Sep 30, 2013 at 12:32 AM
 

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mrbill98
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p.1 #11 · p.1 #11 · will the big studio flash manufacturers survive?


jzucker wrote:
I'm not defending the cheap offshore stuff. I'd be in really bad shape if buff went under. I'm just wondering if the market is there to support the continued R&D of serious studio flash.

I think we're kidding ourselves if we just put our head in the sand. The industry seems to be changing with a huge focus on amateurs using strobist techniques and the magazines being driven by advertisers who are pushing continuous LED, flash benders and other such technologies.


I think the BIG BOYS are intimately aware of Who their clientele is. And MARKET accordingly.



Sep 30, 2013 at 04:20 AM
Mark_L
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p.1 #12 · p.1 #12 · will the big studio flash manufacturers survive?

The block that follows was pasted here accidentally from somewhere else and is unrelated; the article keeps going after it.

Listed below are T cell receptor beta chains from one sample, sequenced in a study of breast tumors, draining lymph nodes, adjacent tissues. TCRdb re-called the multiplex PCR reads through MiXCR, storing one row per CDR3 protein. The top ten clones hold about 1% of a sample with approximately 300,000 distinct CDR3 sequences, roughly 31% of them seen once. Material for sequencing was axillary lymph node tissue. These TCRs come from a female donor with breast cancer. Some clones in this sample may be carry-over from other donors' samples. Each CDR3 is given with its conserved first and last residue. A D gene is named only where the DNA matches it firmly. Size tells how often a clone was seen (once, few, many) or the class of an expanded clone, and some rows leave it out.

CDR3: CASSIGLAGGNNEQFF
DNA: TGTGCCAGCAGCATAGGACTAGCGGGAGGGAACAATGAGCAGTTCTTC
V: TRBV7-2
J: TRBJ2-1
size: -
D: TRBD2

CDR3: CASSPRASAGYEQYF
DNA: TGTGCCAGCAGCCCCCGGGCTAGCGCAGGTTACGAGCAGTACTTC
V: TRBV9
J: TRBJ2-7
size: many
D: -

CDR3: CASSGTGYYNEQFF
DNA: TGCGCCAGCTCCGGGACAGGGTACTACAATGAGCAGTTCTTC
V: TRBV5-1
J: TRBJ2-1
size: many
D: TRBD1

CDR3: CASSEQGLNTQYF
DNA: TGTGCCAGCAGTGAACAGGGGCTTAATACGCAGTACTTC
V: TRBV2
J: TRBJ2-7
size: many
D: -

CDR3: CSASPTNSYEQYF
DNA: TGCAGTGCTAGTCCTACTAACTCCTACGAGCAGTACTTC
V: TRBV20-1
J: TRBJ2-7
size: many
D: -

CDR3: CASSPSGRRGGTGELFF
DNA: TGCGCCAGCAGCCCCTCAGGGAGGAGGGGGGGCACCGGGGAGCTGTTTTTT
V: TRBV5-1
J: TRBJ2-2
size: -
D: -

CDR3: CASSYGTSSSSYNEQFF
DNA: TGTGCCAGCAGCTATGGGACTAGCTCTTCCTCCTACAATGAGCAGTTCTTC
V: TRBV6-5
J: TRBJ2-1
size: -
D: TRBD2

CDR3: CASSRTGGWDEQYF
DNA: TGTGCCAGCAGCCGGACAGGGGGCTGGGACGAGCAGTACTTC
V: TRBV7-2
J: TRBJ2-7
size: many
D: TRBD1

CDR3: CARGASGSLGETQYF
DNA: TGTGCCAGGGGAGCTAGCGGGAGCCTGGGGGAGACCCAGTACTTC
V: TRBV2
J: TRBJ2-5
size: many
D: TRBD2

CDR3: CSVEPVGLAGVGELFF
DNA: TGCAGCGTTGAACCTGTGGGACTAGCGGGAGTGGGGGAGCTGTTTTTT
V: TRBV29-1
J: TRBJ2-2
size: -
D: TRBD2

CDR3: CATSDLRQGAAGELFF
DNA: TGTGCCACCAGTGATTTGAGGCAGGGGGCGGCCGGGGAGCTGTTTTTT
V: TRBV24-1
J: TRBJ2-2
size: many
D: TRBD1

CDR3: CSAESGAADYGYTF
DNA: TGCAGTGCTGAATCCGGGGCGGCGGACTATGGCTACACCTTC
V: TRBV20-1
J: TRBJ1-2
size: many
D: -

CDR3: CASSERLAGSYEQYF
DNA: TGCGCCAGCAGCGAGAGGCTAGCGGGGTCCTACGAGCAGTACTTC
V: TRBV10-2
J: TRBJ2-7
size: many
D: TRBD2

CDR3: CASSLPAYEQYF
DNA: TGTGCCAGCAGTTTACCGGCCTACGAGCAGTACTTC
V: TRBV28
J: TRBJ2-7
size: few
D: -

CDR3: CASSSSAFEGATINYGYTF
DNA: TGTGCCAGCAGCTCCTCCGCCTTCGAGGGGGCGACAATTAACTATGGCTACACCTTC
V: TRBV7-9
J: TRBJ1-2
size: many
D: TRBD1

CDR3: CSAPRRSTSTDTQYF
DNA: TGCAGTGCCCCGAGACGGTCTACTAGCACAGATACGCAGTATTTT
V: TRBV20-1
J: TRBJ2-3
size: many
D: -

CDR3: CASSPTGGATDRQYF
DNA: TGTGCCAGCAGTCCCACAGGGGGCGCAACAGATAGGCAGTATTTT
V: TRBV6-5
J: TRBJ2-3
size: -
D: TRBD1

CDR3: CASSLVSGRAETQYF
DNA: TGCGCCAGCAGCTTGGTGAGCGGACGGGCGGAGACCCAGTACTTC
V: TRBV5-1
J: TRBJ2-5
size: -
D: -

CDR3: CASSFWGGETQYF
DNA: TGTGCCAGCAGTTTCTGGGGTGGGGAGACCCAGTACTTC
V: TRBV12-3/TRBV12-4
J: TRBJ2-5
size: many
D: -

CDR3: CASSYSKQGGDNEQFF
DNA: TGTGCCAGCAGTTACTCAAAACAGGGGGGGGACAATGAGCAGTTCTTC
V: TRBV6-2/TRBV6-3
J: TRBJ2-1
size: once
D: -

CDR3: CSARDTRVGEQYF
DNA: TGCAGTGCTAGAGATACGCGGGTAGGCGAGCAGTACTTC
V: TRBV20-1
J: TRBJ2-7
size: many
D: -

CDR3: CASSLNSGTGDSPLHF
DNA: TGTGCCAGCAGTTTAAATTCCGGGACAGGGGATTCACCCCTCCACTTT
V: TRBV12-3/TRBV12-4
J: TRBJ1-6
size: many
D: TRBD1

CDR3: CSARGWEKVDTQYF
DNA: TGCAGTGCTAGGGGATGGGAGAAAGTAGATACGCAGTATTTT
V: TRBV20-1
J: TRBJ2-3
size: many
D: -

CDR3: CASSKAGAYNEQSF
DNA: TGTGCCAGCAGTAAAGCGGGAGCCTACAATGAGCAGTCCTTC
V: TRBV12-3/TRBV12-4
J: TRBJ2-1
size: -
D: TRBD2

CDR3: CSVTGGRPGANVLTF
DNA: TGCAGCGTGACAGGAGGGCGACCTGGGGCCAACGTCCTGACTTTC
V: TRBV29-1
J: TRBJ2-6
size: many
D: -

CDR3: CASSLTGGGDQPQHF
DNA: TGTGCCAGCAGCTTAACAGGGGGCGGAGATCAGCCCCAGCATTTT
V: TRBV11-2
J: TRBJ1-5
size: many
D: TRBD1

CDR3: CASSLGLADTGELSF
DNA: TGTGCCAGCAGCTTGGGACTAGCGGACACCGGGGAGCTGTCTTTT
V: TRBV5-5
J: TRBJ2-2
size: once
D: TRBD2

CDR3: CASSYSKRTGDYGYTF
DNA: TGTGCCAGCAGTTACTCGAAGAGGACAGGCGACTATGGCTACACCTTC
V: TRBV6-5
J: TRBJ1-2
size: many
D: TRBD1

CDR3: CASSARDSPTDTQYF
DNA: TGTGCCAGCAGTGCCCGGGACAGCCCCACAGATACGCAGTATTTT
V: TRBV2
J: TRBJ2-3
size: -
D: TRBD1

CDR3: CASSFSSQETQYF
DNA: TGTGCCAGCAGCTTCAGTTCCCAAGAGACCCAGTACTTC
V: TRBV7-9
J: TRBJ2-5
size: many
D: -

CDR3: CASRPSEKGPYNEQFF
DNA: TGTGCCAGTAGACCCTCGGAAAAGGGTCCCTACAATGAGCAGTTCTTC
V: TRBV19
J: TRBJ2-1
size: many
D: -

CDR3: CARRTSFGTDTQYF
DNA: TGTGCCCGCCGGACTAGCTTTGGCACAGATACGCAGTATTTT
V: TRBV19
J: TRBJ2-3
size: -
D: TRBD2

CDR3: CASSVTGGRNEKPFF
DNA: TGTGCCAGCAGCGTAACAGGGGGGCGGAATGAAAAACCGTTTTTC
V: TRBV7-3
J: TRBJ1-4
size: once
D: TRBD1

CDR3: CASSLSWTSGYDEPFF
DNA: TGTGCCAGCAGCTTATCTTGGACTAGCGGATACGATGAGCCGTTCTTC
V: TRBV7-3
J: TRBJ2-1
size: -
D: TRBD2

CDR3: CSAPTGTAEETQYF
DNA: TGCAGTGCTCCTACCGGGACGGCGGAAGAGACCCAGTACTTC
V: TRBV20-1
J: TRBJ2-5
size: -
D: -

mrbill98 wrote:
I think the BIG BOYS are intimately aware of Who their clientele is. And MARKET accordingly.


Yup, readers of photo mags and users of internet forums are largely not the customers for profoto, elinchrom etc. Even the guys who have made their name from using small flashes (Zack Arias, David Hobby, Joe Mcnally etc.) use strobes.



Sep 30, 2013 at 11:54 AM
Mark_L
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p.1 #13 · p.1 #13 · will the big studio flash manufacturers survive?


mrbill98 wrote:
I think the BIG BOYS are intimately aware of Who their clientele is. And MARKET accordingly.


Yup, readers of photo mags and users of internet forums are largely not the customers for profoto, elinchrom etc. Even the guys who have made their name from using small flashes (Zack Arias, David Hobby, Joe Mcnally etc.) use strobes.



Sep 30, 2013 at 11:55 AM
jzucker
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p.1 #14 · p.1 #14 · will the big studio flash manufacturers survive?


Mark_L wrote:
Yup, readers of photo mags and users of internet forums are largely not the customers for profoto, elinchrom etc. Even the guys who have made their name from using small flashes (Zack Arias, David Hobby, Joe Mcnally etc.) use strobes.


Right but like the music business, as the professional gigs get fewer and fewer, it's the amateurs who drive the market and the amateurs are the ones reading about lighting in magazines and on the internet. The way the big musical instrument manufacturers survived was to introduce offshore cheaper versions of their "professional" line.